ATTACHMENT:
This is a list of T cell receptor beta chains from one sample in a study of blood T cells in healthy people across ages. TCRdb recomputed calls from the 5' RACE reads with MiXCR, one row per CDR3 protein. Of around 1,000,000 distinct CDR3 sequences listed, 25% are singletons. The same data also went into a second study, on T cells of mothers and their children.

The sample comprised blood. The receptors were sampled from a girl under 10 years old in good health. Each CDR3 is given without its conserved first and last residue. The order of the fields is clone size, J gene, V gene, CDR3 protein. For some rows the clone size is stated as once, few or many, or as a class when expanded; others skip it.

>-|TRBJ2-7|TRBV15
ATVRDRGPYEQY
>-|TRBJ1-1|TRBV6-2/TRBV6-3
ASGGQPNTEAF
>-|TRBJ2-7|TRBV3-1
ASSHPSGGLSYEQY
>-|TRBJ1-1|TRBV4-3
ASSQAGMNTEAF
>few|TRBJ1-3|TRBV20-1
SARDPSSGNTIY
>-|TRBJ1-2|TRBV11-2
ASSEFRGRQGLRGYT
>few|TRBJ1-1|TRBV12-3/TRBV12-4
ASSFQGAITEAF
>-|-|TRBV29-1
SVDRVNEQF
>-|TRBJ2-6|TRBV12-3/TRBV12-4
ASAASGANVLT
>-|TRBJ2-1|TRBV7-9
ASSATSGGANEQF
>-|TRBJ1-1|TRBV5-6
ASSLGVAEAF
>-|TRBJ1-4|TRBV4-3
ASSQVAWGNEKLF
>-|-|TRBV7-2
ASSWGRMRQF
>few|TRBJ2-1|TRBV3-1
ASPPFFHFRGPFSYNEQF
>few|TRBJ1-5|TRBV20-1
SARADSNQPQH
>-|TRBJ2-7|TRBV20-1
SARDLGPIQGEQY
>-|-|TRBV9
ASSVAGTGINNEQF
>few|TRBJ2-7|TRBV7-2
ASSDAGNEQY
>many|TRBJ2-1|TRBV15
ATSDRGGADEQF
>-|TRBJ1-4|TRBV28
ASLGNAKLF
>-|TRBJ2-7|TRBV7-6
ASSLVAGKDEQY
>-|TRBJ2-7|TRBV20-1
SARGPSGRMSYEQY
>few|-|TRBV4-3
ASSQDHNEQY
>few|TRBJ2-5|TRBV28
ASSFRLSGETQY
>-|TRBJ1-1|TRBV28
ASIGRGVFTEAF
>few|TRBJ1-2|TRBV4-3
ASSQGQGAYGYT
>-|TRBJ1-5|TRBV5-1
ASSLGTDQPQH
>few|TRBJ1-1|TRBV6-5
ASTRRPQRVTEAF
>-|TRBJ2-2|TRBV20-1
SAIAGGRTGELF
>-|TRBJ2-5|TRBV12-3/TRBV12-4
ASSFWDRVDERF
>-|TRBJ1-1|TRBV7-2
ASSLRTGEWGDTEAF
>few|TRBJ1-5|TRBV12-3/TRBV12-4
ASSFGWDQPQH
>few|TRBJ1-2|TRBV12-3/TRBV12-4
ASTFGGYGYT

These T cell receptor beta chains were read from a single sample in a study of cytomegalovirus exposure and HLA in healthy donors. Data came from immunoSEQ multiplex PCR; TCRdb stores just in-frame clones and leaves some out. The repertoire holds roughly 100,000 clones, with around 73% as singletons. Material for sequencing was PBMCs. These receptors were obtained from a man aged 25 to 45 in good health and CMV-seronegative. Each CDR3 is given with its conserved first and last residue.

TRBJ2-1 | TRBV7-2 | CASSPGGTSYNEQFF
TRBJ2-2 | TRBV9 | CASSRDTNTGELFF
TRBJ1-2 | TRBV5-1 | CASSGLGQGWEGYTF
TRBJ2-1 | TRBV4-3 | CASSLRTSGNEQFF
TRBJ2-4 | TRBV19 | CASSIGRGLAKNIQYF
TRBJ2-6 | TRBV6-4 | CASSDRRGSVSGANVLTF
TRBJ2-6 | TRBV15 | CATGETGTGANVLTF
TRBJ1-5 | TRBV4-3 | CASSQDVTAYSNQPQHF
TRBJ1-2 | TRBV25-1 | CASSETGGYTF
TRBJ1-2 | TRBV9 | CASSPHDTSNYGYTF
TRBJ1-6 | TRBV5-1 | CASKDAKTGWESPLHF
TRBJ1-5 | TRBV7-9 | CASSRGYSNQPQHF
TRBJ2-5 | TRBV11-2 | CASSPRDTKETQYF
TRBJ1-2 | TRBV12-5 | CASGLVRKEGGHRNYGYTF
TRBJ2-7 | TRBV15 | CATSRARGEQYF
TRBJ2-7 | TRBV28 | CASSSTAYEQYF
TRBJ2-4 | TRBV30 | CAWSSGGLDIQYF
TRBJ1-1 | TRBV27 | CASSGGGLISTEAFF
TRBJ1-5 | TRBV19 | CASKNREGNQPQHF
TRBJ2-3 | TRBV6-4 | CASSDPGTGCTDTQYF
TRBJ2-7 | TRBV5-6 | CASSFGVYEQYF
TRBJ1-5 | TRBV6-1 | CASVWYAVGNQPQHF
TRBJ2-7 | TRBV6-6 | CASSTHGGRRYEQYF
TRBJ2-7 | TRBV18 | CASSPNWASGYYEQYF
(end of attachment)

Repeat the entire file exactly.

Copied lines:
This is a list of T cell receptor beta chains from one sample in a study of blood T cells in healthy people across ages. TCRdb recomputed calls from the 5' RACE reads with MiXCR, one row per CDR3 protein. Of around 1,000,000 distinct CDR3 sequences listed, 25% are singletons. The same data also went into a second study, on T cells of mothers and their children.

The sample comprised blood. The receptors were sampled from a girl under 10 years old in good health. Each CDR3 is given without its conserved first and last residue. The order of the fields is clone size, J gene, V gene, CDR3 protein. For some rows the clone size is stated as once, few or many, or as a class when expanded; others skip it.

>-|TRBJ2-7|TRBV15
ATVRDRGPYEQY
>-|TRBJ1-1|TRBV6-2/TRBV6-3
ASGGQPNTEAF
>-|TRBJ2-7|TRBV3-1
ASSHPSGGLSYEQY
>-|TRBJ1-1|TRBV4-3
ASSQAGMNTEAF
>few|TRBJ1-3|TRBV20-1
SARDPSSGNTIY
>-|TRBJ1-2|TRBV11-2
ASSEFRGRQGLRGYT
>few|TRBJ1-1|TRBV12-3/TRBV12-4
ASSFQGAITEAF
>-|-|TRBV29-1
SVDRVNEQF
>-|TRBJ2-6|TRBV12-3/TRBV12-4
ASAASGANVLT
>-|TRBJ2-1|TRBV7-9
ASSATSGGANEQF
>-|TRBJ1-1|TRBV5-6
ASSLGVAEAF
>-|TRBJ1-4|TRBV4-3
ASSQVAWGNEKLF
>-|-|TRBV7-2
ASSWGRMRQF
>few|TRBJ2-1|TRBV3-1
ASPPFFHFRGPFSYNEQF
>few|TRBJ1-5|TRBV20-1
SARADSNQPQH
>-|TRBJ2-7|TRBV20-1
SARDLGPIQGEQY
>-|-|TRBV9
ASSVAGTGINNEQF
>few|TRBJ2-7|TRBV7-2
ASSDAGNEQY
>many|TRBJ2-1|TRBV15
ATSDRGGADEQF
>-|TRBJ1-4|TRBV28
ASLGNAKLF
>-|TRBJ2-7|TRBV7-6
ASSLVAGKDEQY
>-|TRBJ2-7|TRBV20-1
SARGPSGRMSYEQY
>few|-|TRBV4-3
ASSQDHNEQY
>few|TRBJ2-5|TRBV28
ASSFRLSGETQY
>-|TRBJ1-1|TRBV28
ASIGRGVFTEAF
>few|TRBJ1-2|TRBV4-3
ASSQGQGAYGYT
>-|TRBJ1-5|TRBV5-1
ASSLGTDQPQH
>few|TRBJ1-1|TRBV6-5
ASTRRPQRVTEAF
>-|TRBJ2-2|TRBV20-1
SAIAGGRTGELF
>-|TRBJ2-5|TRBV12-3/TRBV12-4
ASSFWDRVDERF
>-|TRBJ1-1|TRBV7-2
ASSLRTGEWGDTEAF
>few|TRBJ1-5|TRBV12-3/TRBV12-4
ASSFGWDQPQH
>few|TRBJ1-2|TRBV12-3/TRBV12-4
ASTFGGYGYT

These T cell receptor beta chains were read from a single sample in a study of cytomegalovirus exposure and HLA in healthy donors. Data came from immunoSEQ multiplex PCR; TCRdb stores just in-frame clones and leaves some out. The repertoire holds roughly 100,000 clones, with around 73% as singletons. Material for sequencing was PBMCs. These receptors were obtained from a man aged 25 to 45 in good health and CMV-seronegative. Each CDR3 is given with its conserved first and last residue.

TRBJ2-1 | TRBV7-2 | CASSPGGTSYNEQFF
TRBJ2-2 | TRBV9 | CASSRDTNTGELFF
TRBJ1-2 | TRBV5-1 | CASSGLGQGWEGYTF
TRBJ2-1 | TRBV4-3 | CASSLRTSGNEQFF
TRBJ2-4 | TRBV19 | CASSIGRGLAKNIQYF
TRBJ2-6 | TRBV6-4 | CASSDRRGSVSGANVLTF
TRBJ2-6 | TRBV15 | CATGETGTGANVLTF
TRBJ1-5 | TRBV4-3 | CASSQDVTAYSNQPQHF
TRBJ1-2 | TRBV25-1 | CASSETGGYTF
TRBJ1-2 | TRBV9 | CASSPHDTSNYGYTF
TRBJ1-6 | TRBV5-1 | CASKDAKTGWESPLHF
TRBJ1-5 | TRBV7-9 | CASSRGYSNQPQHF
TRBJ2-5 | TRBV11-2 | CASSPRDTKETQYF
TRBJ1-2 | TRBV12-5 | CASGLVRKEGGHRNYGYTF
TRBJ2-7 | TRBV15 | CATSRARGEQYF
TRBJ2-7 | TRBV28 | CASSSTAYEQYF
TRBJ2-4 | TRBV30 | CAWSSGGLDIQYF
TRBJ1-1 | TRBV27 | CASSGGGLISTEAFF
TRBJ1-5 | TRBV19 | CASKNREGNQPQHF
TRBJ2-3 | TRBV6-4 | CASSDPGTGCTDTQYF
TRBJ2-7 | TRBV5-6 | CASSFGVYEQYF
TRBJ1-5 | TRBV6-1 | CASVWYAVGNQPQHF
TRBJ2-7 | TRBV6-6 | CASSTHGGRRYEQYF
TRBJ2-7 | TRBV18 | CASSPNWASGYYEQYF